English now has the sort of centralised, prescriptive curriculum that would have been unthinkable 20 years ago. It has become reductive and there is a clear stifling of creativity in English classrooms.
We are dominated by an assessment led and data driven regime. We all know it is possible to train pupils to perform in tests, but that is not the same as educating them! Indeed, it is too easy in English to model test answers or assignments which effectively silence pupils' own voices and creative instincts.
At key stage 3, texts have been reduced to fragmented extracts and used for illustrative purposes. The situation is often no better at KS4. It is quite possible to achieve an A* in English literature without having fully read a novel or play.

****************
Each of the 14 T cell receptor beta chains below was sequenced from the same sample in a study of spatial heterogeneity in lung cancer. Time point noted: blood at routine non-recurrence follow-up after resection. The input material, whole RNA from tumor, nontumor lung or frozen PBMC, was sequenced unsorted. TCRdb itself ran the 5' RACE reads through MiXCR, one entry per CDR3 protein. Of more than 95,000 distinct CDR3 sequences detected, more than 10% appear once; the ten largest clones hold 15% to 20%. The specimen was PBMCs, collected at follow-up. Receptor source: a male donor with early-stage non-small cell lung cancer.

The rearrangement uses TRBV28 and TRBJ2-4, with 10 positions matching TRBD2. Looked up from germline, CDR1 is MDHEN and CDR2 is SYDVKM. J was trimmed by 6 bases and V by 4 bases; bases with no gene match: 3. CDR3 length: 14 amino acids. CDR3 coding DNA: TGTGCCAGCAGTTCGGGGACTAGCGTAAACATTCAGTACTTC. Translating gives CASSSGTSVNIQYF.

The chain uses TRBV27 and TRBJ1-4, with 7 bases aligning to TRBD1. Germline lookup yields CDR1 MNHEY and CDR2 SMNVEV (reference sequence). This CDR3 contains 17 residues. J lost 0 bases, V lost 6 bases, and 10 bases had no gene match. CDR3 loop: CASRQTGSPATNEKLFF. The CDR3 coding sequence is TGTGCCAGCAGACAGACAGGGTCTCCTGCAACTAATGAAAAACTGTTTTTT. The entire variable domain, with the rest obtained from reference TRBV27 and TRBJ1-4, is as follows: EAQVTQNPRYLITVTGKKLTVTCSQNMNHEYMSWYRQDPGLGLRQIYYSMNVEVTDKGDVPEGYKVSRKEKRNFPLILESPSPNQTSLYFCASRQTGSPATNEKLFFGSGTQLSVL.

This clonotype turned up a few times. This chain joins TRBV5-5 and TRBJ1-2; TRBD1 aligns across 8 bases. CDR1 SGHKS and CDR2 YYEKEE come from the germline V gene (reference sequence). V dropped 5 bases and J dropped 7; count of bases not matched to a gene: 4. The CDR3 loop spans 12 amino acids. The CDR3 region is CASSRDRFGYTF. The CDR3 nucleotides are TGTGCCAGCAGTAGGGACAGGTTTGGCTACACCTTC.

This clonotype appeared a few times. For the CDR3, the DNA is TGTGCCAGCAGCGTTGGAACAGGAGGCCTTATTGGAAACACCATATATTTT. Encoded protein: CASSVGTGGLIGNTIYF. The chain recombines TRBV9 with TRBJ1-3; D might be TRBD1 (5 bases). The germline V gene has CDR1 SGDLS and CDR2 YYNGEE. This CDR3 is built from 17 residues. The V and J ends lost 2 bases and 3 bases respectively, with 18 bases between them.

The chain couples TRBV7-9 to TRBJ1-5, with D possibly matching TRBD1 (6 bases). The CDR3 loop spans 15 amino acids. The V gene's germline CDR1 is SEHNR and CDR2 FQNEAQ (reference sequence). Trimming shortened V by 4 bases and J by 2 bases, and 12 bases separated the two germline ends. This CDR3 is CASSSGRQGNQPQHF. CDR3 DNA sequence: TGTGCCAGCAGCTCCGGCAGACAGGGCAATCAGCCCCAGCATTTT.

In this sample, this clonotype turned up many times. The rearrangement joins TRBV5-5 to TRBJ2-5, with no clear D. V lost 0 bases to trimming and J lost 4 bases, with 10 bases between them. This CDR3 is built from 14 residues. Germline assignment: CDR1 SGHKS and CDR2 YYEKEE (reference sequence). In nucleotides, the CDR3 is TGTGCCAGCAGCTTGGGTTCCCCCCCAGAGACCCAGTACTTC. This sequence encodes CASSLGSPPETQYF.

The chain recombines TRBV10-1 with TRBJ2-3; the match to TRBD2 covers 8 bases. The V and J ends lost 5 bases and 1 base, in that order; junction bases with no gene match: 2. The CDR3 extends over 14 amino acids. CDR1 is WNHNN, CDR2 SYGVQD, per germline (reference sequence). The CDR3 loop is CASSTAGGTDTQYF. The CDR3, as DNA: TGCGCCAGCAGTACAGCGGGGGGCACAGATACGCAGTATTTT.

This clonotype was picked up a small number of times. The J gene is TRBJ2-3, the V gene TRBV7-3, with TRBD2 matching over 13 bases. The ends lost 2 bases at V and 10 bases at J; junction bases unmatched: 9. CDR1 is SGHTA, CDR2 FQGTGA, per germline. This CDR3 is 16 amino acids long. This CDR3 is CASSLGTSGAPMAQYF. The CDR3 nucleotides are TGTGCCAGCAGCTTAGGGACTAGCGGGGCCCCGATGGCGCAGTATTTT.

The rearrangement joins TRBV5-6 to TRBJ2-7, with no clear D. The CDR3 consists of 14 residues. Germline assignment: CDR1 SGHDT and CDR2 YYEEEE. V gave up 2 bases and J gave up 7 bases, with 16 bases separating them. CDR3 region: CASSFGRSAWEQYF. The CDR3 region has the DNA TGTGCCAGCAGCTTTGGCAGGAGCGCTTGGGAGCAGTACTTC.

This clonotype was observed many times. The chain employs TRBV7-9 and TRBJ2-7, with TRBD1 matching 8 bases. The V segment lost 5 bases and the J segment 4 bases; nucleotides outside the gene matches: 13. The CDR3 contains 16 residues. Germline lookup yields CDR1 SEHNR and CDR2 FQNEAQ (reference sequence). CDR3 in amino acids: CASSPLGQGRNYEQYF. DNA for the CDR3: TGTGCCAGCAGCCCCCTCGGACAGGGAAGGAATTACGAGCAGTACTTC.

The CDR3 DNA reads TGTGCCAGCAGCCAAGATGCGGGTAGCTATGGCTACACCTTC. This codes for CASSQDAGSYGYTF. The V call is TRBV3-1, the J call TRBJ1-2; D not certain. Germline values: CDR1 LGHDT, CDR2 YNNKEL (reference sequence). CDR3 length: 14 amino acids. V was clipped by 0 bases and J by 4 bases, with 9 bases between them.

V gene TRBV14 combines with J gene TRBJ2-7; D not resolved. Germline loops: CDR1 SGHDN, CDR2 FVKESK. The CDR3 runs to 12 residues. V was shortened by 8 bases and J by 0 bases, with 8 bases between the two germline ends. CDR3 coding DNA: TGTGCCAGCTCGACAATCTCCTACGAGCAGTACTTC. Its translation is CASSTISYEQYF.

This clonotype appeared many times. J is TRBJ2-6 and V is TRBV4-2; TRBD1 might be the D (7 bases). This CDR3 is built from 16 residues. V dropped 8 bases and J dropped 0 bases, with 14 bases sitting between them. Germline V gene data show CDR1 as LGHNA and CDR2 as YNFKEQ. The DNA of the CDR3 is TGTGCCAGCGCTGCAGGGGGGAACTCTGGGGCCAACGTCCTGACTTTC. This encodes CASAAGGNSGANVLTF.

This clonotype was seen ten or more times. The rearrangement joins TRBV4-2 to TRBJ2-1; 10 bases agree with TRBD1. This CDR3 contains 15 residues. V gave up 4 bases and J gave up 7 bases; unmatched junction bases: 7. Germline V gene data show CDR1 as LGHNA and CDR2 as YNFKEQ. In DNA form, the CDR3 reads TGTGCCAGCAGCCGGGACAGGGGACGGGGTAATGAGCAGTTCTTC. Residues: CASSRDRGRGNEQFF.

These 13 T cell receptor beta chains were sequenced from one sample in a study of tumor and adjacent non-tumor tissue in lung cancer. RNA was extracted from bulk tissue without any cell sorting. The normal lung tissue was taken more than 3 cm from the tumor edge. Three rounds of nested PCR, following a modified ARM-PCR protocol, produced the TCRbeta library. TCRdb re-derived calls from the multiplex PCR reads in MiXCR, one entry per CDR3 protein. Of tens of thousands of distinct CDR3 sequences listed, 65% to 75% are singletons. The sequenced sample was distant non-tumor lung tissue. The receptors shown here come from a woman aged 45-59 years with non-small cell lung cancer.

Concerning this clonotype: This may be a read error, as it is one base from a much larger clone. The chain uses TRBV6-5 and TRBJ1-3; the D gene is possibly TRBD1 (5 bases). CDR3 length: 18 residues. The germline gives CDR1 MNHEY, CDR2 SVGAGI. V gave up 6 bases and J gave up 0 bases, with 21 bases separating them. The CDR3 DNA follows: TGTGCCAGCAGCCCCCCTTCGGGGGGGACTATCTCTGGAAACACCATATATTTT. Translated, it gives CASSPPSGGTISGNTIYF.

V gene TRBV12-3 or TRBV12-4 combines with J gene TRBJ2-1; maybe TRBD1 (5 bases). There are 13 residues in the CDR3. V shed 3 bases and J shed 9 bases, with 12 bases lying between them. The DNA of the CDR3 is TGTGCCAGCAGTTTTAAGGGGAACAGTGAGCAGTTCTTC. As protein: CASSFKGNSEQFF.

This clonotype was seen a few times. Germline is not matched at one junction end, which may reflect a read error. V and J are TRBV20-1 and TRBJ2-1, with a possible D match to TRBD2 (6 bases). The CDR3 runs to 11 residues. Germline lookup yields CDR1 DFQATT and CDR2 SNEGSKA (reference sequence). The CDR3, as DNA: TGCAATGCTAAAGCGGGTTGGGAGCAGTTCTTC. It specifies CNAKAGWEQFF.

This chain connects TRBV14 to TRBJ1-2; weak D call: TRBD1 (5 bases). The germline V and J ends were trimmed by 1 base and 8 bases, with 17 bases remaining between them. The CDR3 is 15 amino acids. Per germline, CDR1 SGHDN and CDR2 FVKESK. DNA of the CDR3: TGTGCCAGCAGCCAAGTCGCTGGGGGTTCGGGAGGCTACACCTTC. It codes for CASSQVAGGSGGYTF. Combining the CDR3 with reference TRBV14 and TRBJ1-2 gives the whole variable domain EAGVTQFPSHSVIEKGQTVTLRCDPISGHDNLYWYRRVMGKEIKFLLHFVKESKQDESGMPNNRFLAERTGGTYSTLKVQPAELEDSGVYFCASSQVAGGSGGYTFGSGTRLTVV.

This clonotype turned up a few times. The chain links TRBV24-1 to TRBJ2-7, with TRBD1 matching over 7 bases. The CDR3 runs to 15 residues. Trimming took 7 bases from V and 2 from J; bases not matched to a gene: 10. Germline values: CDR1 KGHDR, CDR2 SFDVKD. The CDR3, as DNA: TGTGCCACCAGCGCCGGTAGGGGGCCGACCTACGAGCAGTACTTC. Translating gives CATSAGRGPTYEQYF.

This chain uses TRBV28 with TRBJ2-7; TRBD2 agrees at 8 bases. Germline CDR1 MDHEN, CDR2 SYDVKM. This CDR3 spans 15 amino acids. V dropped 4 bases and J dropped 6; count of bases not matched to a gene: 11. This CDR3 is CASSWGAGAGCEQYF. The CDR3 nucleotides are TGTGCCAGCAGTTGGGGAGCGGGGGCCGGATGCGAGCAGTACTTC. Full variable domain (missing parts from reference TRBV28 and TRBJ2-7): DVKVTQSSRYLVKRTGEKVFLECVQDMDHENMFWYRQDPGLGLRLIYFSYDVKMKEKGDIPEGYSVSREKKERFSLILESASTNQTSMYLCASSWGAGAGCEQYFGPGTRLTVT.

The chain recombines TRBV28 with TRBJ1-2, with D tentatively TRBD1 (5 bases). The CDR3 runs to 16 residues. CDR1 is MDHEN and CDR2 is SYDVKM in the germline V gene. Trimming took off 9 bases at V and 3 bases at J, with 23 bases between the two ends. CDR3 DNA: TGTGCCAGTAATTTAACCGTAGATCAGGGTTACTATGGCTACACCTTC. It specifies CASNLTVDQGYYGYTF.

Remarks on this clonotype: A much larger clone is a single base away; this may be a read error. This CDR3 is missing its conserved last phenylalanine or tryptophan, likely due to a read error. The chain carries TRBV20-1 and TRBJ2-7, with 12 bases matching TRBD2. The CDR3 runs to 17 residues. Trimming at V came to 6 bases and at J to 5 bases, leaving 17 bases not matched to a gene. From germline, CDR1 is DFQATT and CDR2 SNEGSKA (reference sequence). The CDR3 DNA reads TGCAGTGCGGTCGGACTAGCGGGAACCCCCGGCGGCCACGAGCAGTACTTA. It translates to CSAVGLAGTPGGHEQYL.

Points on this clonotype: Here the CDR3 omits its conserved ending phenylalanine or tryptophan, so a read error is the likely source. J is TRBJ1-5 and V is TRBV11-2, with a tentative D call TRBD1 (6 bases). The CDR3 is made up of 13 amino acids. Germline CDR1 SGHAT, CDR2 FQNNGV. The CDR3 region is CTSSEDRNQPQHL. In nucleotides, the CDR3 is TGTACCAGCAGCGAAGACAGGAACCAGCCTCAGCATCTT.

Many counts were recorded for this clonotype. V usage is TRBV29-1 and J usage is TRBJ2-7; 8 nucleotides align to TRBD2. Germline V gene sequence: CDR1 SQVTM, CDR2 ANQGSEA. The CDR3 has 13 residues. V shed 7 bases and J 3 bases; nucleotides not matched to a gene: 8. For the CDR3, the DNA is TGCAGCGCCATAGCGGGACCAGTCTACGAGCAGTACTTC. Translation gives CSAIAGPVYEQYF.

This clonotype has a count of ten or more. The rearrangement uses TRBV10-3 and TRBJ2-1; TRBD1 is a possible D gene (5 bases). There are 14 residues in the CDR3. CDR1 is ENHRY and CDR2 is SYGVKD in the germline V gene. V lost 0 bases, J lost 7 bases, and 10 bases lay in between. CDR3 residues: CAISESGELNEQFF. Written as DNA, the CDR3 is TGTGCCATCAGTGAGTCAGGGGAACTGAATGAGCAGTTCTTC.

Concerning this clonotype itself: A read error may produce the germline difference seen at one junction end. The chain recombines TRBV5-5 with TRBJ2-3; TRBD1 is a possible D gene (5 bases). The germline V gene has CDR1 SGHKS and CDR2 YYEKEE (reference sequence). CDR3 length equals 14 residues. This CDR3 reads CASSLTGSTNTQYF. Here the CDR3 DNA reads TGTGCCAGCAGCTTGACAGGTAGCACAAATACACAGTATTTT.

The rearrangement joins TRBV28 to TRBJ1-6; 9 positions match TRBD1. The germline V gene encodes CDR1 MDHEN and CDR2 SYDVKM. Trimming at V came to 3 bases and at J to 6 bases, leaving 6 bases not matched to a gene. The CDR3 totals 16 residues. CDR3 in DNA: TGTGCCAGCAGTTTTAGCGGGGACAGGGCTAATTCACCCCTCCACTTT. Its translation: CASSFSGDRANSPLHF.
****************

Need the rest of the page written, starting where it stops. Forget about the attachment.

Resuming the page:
The GCSE examination boards almost seem to collude in this fragmented study. In the AQA's teachers' guide to the 2004 GCSE exams, there are suggestions for setting coursework for the pre-1914 novel. One offers this as an assignment for the prose study: "Look carefully at the opening chapter of Hard Times and explore the ways in which Dickens' attitudes to education are presented."
For the Shakespeare, it suggests: "Direct a scene, or scenes, choosing a particular historical period in which to place the play."
When assignments are worth up to 5 per cent of the marks for the English course, there is every incentive for teachers to study only selective sections of a play or novel.
It is vital that we give pupils access to literature and allow them a voice. As Michael Morpurgo told me recently: "Government should unchain teachers. They should simply be well trained and trusted."
Anthony Farrell is head of English at St Ives school, Cornwall